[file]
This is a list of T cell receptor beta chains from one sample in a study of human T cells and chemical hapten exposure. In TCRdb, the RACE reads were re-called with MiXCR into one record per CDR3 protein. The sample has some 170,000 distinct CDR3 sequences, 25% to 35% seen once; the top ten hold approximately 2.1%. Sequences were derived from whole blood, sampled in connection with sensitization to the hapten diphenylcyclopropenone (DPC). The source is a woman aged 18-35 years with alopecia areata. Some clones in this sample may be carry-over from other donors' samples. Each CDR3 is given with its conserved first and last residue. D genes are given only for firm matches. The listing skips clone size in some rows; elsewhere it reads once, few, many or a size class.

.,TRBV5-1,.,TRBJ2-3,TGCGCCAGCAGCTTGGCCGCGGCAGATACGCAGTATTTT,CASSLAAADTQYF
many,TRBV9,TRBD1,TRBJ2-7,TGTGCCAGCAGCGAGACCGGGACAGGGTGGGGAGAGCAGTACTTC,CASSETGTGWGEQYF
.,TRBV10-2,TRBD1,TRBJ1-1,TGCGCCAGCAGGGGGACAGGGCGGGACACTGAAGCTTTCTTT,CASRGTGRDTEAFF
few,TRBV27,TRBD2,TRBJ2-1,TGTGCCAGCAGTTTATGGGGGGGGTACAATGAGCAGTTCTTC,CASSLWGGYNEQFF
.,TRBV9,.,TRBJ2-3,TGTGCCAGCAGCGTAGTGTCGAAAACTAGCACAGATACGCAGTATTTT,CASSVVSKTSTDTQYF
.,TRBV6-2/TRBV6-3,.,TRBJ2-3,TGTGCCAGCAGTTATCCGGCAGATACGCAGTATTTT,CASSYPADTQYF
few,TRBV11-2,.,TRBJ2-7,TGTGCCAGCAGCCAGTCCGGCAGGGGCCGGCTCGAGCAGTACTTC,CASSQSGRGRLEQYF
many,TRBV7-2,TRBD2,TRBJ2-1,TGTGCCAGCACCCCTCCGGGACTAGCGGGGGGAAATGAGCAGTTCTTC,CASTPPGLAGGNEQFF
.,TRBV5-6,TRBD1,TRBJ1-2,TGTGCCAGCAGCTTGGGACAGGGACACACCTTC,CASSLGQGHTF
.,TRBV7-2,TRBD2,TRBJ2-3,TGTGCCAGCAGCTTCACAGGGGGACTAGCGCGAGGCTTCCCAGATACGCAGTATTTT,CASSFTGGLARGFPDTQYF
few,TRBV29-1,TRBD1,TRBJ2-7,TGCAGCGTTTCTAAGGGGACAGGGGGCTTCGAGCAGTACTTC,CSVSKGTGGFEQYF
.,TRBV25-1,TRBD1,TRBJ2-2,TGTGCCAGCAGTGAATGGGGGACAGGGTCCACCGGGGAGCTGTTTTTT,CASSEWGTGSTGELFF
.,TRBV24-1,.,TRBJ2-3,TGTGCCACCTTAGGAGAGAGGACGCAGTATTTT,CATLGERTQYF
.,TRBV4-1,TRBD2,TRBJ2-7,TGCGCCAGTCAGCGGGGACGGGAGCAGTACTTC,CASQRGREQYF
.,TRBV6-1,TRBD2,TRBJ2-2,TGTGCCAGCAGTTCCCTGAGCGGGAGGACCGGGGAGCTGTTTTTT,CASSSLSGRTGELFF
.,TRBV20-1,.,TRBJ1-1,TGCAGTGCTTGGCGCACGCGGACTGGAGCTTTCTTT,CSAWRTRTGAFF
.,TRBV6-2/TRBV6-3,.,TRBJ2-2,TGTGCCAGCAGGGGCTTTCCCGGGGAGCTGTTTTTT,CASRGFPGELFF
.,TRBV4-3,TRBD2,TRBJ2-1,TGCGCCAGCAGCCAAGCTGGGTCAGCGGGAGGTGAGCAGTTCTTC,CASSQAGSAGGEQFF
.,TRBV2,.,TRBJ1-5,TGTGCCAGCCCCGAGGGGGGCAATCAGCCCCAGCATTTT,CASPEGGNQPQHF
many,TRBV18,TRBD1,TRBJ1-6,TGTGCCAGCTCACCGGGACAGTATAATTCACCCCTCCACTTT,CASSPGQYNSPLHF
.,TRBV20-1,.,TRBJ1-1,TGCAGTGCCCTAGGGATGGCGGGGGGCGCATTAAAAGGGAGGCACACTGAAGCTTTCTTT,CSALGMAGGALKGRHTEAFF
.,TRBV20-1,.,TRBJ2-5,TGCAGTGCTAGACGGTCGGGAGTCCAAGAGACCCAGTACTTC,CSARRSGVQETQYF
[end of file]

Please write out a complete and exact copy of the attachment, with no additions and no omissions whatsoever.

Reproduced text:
This is a list of T cell receptor beta chains from one sample in a study of human T cells and chemical hapten exposure. In TCRdb, the RACE reads were re-called with MiXCR into one record per CDR3 protein. The sample has some 170,000 distinct CDR3 sequences, 25% to 35% seen once; the top ten hold approximately 2.1%. Sequences were derived from whole blood, sampled in connection with sensitization to the hapten diphenylcyclopropenone (DPC). The source is a woman aged 18-35 years with alopecia areata. Some clones in this sample may be carry-over from other donors' samples. Each CDR3 is given with its conserved first and last residue. D genes are given only for firm matches. The listing skips clone size in some rows; elsewhere it reads once, few, many or a size class.

.,TRBV5-1,.,TRBJ2-3,TGCGCCAGCAGCTTGGCCGCGGCAGATACGCAGTATTTT,CASSLAAADTQYF
many,TRBV9,TRBD1,TRBJ2-7,TGTGCCAGCAGCGAGACCGGGACAGGGTGGGGAGAGCAGTACTTC,CASSETGTGWGEQYF
.,TRBV10-2,TRBD1,TRBJ1-1,TGCGCCAGCAGGGGGACAGGGCGGGACACTGAAGCTTTCTTT,CASRGTGRDTEAFF
few,TRBV27,TRBD2,TRBJ2-1,TGTGCCAGCAGTTTATGGGGGGGGTACAATGAGCAGTTCTTC,CASSLWGGYNEQFF
.,TRBV9,.,TRBJ2-3,TGTGCCAGCAGCGTAGTGTCGAAAACTAGCACAGATACGCAGTATTTT,CASSVVSKTSTDTQYF
.,TRBV6-2/TRBV6-3,.,TRBJ2-3,TGTGCCAGCAGTTATCCGGCAGATACGCAGTATTTT,CASSYPADTQYF
few,TRBV11-2,.,TRBJ2-7,TGTGCCAGCAGCCAGTCCGGCAGGGGCCGGCTCGAGCAGTACTTC,CASSQSGRGRLEQYF
many,TRBV7-2,TRBD2,TRBJ2-1,TGTGCCAGCACCCCTCCGGGACTAGCGGGGGGAAATGAGCAGTTCTTC,CASTPPGLAGGNEQFF
.,TRBV5-6,TRBD1,TRBJ1-2,TGTGCCAGCAGCTTGGGACAGGGACACACCTTC,CASSLGQGHTF
.,TRBV7-2,TRBD2,TRBJ2-3,TGTGCCAGCAGCTTCACAGGGGGACTAGCGCGAGGCTTCCCAGATACGCAGTATTTT,CASSFTGGLARGFPDTQYF
few,TRBV29-1,TRBD1,TRBJ2-7,TGCAGCGTTTCTAAGGGGACAGGGGGCTTCGAGCAGTACTTC,CSVSKGTGGFEQYF
.,TRBV25-1,TRBD1,TRBJ2-2,TGTGCCAGCAGTGAATGGGGGACAGGGTCCACCGGGGAGCTGTTTTTT,CASSEWGTGSTGELFF
.,TRBV24-1,.,TRBJ2-3,TGTGCCACCTTAGGAGAGAGGACGCAGTATTTT,CATLGERTQYF
.,TRBV4-1,TRBD2,TRBJ2-7,TGCGCCAGTCAGCGGGGACGGGAGCAGTACTTC,CASQRGREQYF
.,TRBV6-1,TRBD2,TRBJ2-2,TGTGCCAGCAGTTCCCTGAGCGGGAGGACCGGGGAGCTGTTTTTT,CASSSLSGRTGELFF
.,TRBV20-1,.,TRBJ1-1,TGCAGTGCTTGGCGCACGCGGACTGGAGCTTTCTTT,CSAWRTRTGAFF
.,TRBV6-2/TRBV6-3,.,TRBJ2-2,TGTGCCAGCAGGGGCTTTCCCGGGGAGCTGTTTTTT,CASRGFPGELFF
.,TRBV4-3,TRBD2,TRBJ2-1,TGCGCCAGCAGCCAAGCTGGGTCAGCGGGAGGTGAGCAGTTCTTC,CASSQAGSAGGEQFF
.,TRBV2,.,TRBJ1-5,TGTGCCAGCCCCGAGGGGGGCAATCAGCCCCAGCATTTT,CASPEGGNQPQHF
many,TRBV18,TRBD1,TRBJ1-6,TGTGCCAGCTCACCGGGACAGTATAATTCACCCCTCCACTTT,CASSPGQYNSPLHF
.,TRBV20-1,.,TRBJ1-1,TGCAGTGCCCTAGGGATGGCGGGGGGCGCATTAAAAGGGAGGCACACTGAAGCTTTCTTT,CSALGMAGGALKGRHTEAFF
.,TRBV20-1,.,TRBJ2-5,TGCAGTGCTAGACGGTCGGGAGTCCAAGAGACCCAGTACTTC,CSARRSGVQETQYF